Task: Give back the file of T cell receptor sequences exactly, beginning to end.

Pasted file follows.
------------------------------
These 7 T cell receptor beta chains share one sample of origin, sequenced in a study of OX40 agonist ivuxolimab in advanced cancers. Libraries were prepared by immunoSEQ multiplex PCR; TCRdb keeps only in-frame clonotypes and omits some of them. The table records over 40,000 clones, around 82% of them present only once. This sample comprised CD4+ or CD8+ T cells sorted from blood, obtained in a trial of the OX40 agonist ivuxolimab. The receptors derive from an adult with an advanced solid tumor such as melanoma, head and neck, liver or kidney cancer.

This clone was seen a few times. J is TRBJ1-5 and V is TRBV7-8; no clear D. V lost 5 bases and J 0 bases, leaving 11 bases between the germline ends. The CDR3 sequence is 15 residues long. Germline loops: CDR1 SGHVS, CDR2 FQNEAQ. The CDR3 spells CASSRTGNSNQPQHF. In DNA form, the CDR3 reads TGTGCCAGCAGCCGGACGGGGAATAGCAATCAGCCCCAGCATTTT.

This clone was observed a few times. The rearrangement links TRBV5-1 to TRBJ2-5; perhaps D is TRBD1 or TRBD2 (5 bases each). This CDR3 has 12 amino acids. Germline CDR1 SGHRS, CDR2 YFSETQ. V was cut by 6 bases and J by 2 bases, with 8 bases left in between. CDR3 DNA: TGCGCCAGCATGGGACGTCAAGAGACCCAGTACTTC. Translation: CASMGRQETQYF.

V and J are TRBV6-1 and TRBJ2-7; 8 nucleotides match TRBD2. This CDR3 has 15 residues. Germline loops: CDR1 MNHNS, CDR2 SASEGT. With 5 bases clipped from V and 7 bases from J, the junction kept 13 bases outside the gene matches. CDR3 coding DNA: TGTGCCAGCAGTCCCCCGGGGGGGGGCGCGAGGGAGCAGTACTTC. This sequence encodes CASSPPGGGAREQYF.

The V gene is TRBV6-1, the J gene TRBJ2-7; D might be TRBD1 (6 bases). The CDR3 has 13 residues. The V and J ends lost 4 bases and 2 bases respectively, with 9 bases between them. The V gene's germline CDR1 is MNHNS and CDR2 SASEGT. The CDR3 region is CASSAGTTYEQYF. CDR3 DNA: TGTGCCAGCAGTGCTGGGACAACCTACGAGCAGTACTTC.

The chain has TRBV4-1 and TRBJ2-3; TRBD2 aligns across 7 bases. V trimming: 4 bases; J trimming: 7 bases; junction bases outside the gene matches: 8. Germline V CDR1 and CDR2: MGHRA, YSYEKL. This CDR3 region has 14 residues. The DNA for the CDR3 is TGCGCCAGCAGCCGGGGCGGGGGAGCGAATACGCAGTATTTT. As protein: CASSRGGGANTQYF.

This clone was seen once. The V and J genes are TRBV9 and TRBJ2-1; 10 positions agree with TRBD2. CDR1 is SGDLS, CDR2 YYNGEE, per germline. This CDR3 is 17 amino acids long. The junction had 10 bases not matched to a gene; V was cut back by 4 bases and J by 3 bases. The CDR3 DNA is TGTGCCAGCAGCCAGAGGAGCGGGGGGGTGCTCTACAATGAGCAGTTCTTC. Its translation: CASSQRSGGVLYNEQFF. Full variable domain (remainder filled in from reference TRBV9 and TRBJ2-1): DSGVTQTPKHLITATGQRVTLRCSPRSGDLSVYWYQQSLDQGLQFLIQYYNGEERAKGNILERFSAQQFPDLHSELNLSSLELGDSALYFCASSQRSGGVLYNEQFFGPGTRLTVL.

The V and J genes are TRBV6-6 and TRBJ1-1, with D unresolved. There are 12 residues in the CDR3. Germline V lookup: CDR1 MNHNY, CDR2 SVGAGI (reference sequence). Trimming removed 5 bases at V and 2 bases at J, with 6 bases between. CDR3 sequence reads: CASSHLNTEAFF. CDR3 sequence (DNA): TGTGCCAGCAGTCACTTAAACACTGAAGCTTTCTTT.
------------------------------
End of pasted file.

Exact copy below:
These 7 T cell receptor beta chains share one sample of origin, sequenced in a study of OX40 agonist ivuxolimab in advanced cancers. Libraries were prepared by immunoSEQ multiplex PCR; TCRdb keeps only in-frame clonotypes and omits some of them. The table records over 40,000 clones, around 82% of them present only once. This sample comprised CD4+ or CD8+ T cells sorted from blood, obtained in a trial of the OX40 agonist ivuxolimab. The receptors derive from an adult with an advanced solid tumor such as melanoma, head and neck, liver or kidney cancer.

This clone was seen a few times. J is TRBJ1-5 and V is TRBV7-8; no clear D. V lost 5 bases and J 0 bases, leaving 11 bases between the germline ends. The CDR3 sequence is 15 residues long. Germline loops: CDR1 SGHVS, CDR2 FQNEAQ. The CDR3 spells CASSRTGNSNQPQHF. In DNA form, the CDR3 reads TGTGCCAGCAGCCGGACGGGGAATAGCAATCAGCCCCAGCATTTT.

This clone was observed a few times. The rearrangement links TRBV5-1 to TRBJ2-5; perhaps D is TRBD1 or TRBD2 (5 bases each). This CDR3 has 12 amino acids. Germline CDR1 SGHRS, CDR2 YFSETQ. V was cut by 6 bases and J by 2 bases, with 8 bases left in between. CDR3 DNA: TGCGCCAGCATGGGACGTCAAGAGACCCAGTACTTC. Translation: CASMGRQETQYF.

V and J are TRBV6-1 and TRBJ2-7; 8 nucleotides match TRBD2. This CDR3 has 15 residues. Germline loops: CDR1 MNHNS, CDR2 SASEGT. With 5 bases clipped from V and 7 bases from J, the junction kept 13 bases outside the gene matches. CDR3 coding DNA: TGTGCCAGCAGTCCCCCGGGGGGGGGCGCGAGGGAGCAGTACTTC. This sequence encodes CASSPPGGGAREQYF.

The V gene is TRBV6-1, the J gene TRBJ2-7; D might be TRBD1 (6 bases). The CDR3 has 13 residues. The V and J ends lost 4 bases and 2 bases respectively, with 9 bases between them. The V gene's germline CDR1 is MNHNS and CDR2 SASEGT. The CDR3 region is CASSAGTTYEQYF. CDR3 DNA: TGTGCCAGCAGTGCTGGGACAACCTACGAGCAGTACTTC.

The chain has TRBV4-1 and TRBJ2-3; TRBD2 aligns across 7 bases. V trimming: 4 bases; J trimming: 7 bases; junction bases outside the gene matches: 8. Germline V CDR1 and CDR2: MGHRA, YSYEKL. This CDR3 region has 14 residues. The DNA for the CDR3 is TGCGCCAGCAGCCGGGGCGGGGGAGCGAATACGCAGTATTTT. As protein: CASSRGGGANTQYF.

This clone was seen once. The V and J genes are TRBV9 and TRBJ2-1; 10 positions agree with TRBD2. CDR1 is SGDLS, CDR2 YYNGEE, per germline. This CDR3 is 17 amino acids long. The junction had 10 bases not matched to a gene; V was cut back by 4 bases and J by 3 bases. The CDR3 DNA is TGTGCCAGCAGCCAGAGGAGCGGGGGGGTGCTCTACAATGAGCAGTTCTTC. Its translation: CASSQRSGGVLYNEQFF. Full variable domain (remainder filled in from reference TRBV9 and TRBJ2-1): DSGVTQTPKHLITATGQRVTLRCSPRSGDLSVYWYQQSLDQGLQFLIQYYNGEERAKGNILERFSAQQFPDLHSELNLSSLELGDSALYFCASSQRSGGVLYNEQFFGPGTRLTVL.

The V and J genes are TRBV6-6 and TRBJ1-1, with D unresolved. There are 12 residues in the CDR3. Germline V lookup: CDR1 MNHNY, CDR2 SVGAGI (reference sequence). Trimming removed 5 bases at V and 2 bases at J, with 6 bases between. CDR3 sequence reads: CASSHLNTEAFF. CDR3 sequence (DNA): TGTGCCAGCAGTCACTTAAACACTGAAGCTTTCTTT.